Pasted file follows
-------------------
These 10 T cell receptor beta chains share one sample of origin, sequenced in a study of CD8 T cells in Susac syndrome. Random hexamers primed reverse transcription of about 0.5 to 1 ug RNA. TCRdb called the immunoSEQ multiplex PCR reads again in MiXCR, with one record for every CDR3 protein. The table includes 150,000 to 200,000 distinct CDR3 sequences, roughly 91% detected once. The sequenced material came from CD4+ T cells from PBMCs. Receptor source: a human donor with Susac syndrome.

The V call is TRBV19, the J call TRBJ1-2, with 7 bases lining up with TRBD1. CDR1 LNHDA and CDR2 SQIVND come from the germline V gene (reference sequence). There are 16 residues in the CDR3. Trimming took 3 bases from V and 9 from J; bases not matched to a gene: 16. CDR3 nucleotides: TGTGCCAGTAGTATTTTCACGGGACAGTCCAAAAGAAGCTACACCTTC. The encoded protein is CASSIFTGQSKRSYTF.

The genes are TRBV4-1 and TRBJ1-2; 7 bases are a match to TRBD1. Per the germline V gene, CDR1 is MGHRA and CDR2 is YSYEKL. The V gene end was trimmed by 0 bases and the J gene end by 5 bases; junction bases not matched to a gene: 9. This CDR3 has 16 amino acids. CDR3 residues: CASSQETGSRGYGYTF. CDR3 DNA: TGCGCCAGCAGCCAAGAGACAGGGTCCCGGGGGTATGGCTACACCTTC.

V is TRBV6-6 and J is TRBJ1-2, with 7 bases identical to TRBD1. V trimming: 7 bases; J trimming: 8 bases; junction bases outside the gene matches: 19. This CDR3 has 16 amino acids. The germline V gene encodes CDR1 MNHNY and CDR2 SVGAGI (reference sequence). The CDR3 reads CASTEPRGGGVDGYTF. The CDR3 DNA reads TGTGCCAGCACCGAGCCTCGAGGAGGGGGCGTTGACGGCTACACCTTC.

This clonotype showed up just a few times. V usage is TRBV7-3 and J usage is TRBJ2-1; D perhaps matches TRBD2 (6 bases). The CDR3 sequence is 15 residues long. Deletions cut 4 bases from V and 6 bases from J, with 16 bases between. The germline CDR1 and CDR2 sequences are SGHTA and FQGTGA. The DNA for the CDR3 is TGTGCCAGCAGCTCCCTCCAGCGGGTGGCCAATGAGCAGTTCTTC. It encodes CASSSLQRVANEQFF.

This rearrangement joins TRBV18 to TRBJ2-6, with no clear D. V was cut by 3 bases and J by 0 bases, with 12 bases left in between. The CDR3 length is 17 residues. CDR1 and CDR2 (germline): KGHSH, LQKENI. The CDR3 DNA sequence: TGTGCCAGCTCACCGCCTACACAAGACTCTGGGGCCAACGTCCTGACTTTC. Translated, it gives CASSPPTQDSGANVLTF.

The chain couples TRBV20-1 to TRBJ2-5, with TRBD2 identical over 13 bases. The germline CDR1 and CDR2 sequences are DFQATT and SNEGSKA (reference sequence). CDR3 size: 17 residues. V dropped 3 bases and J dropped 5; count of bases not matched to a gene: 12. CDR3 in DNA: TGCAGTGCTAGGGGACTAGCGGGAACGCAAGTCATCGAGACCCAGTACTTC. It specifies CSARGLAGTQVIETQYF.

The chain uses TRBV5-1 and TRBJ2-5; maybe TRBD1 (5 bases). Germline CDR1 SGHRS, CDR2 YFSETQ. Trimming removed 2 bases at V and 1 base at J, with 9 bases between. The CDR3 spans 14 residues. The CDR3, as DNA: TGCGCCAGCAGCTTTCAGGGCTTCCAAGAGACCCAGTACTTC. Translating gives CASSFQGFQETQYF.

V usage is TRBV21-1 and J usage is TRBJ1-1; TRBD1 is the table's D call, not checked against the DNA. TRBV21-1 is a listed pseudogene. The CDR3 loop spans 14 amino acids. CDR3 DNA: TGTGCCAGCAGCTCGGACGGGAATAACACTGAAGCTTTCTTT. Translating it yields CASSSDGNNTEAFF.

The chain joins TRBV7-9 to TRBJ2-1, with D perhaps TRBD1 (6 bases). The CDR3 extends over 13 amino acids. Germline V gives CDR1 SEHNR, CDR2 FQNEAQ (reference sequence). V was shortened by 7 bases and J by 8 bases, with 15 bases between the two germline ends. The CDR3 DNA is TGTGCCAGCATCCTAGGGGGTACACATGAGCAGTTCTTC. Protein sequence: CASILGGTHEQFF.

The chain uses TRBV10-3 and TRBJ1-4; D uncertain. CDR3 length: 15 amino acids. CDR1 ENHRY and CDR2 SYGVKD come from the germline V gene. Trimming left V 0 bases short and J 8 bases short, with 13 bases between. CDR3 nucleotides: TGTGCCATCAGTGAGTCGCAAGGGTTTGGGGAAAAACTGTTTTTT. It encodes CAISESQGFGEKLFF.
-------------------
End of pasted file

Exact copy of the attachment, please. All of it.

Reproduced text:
These 10 T cell receptor beta chains share one sample of origin, sequenced in a study of CD8 T cells in Susac syndrome. Random hexamers primed reverse transcription of about 0.5 to 1 ug RNA. TCRdb called the immunoSEQ multiplex PCR reads again in MiXCR, with one record for every CDR3 protein. The table includes 150,000 to 200,000 distinct CDR3 sequences, roughly 91% detected once. The sequenced material came from CD4+ T cells from PBMCs. Receptor source: a human donor with Susac syndrome.

The V call is TRBV19, the J call TRBJ1-2, with 7 bases lining up with TRBD1. CDR1 LNHDA and CDR2 SQIVND come from the germline V gene (reference sequence). There are 16 residues in the CDR3. Trimming took 3 bases from V and 9 from J; bases not matched to a gene: 16. CDR3 nucleotides: TGTGCCAGTAGTATTTTCACGGGACAGTCCAAAAGAAGCTACACCTTC. The encoded protein is CASSIFTGQSKRSYTF.

The genes are TRBV4-1 and TRBJ1-2; 7 bases are a match to TRBD1. Per the germline V gene, CDR1 is MGHRA and CDR2 is YSYEKL. The V gene end was trimmed by 0 bases and the J gene end by 5 bases; junction bases not matched to a gene: 9. This CDR3 has 16 amino acids. CDR3 residues: CASSQETGSRGYGYTF. CDR3 DNA: TGCGCCAGCAGCCAAGAGACAGGGTCCCGGGGGTATGGCTACACCTTC.

V is TRBV6-6 and J is TRBJ1-2, with 7 bases identical to TRBD1. V trimming: 7 bases; J trimming: 8 bases; junction bases outside the gene matches: 19. This CDR3 has 16 amino acids. The germline V gene encodes CDR1 MNHNY and CDR2 SVGAGI (reference sequence). The CDR3 reads CASTEPRGGGVDGYTF. The CDR3 DNA reads TGTGCCAGCACCGAGCCTCGAGGAGGGGGCGTTGACGGCTACACCTTC.

This clonotype showed up just a few times. V usage is TRBV7-3 and J usage is TRBJ2-1; D perhaps matches TRBD2 (6 bases). The CDR3 sequence is 15 residues long. Deletions cut 4 bases from V and 6 bases from J, with 16 bases between. The germline CDR1 and CDR2 sequences are SGHTA and FQGTGA. The DNA for the CDR3 is TGTGCCAGCAGCTCCCTCCAGCGGGTGGCCAATGAGCAGTTCTTC. It encodes CASSSLQRVANEQFF.

This rearrangement joins TRBV18 to TRBJ2-6, with no clear D. V was cut by 3 bases and J by 0 bases, with 12 bases left in between. The CDR3 length is 17 residues. CDR1 and CDR2 (germline): KGHSH, LQKENI. The CDR3 DNA sequence: TGTGCCAGCTCACCGCCTACACAAGACTCTGGGGCCAACGTCCTGACTTTC. Translated, it gives CASSPPTQDSGANVLTF.

The chain couples TRBV20-1 to TRBJ2-5, with TRBD2 identical over 13 bases. The germline CDR1 and CDR2 sequences are DFQATT and SNEGSKA (reference sequence). CDR3 size: 17 residues. V dropped 3 bases and J dropped 5; count of bases not matched to a gene: 12. CDR3 in DNA: TGCAGTGCTAGGGGACTAGCGGGAACGCAAGTCATCGAGACCCAGTACTTC. It specifies CSARGLAGTQVIETQYF.

The chain uses TRBV5-1 and TRBJ2-5; maybe TRBD1 (5 bases). Germline CDR1 SGHRS, CDR2 YFSETQ. Trimming removed 2 bases at V and 1 base at J, with 9 bases between. The CDR3 spans 14 residues. The CDR3, as DNA: TGCGCCAGCAGCTTTCAGGGCTTCCAAGAGACCCAGTACTTC. Translating gives CASSFQGFQETQYF.

V usage is TRBV21-1 and J usage is TRBJ1-1; TRBD1 is the table's D call, not checked against the DNA. TRBV21-1 is a listed pseudogene. The CDR3 loop spans 14 amino acids. CDR3 DNA: TGTGCCAGCAGCTCGGACGGGAATAACACTGAAGCTTTCTTT. Translating it yields CASSSDGNNTEAFF.

The chain joins TRBV7-9 to TRBJ2-1, with D perhaps TRBD1 (6 bases). The CDR3 extends over 13 amino acids. Germline V gives CDR1 SEHNR, CDR2 FQNEAQ (reference sequence). V was shortened by 7 bases and J by 8 bases, with 15 bases between the two germline ends. The CDR3 DNA is TGTGCCAGCATCCTAGGGGGTACACATGAGCAGTTCTTC. Protein sequence: CASILGGTHEQFF.

The chain uses TRBV10-3 and TRBJ1-4; D uncertain. CDR3 length: 15 amino acids. CDR1 ENHRY and CDR2 SYGVKD come from the germline V gene. Trimming left V 0 bases short and J 8 bases short, with 13 bases between. CDR3 nucleotides: TGTGCCATCAGTGAGTCGCAAGGGTTTGGGGAAAAACTGTTTTTT. It encodes CAISESQGFGEKLFF.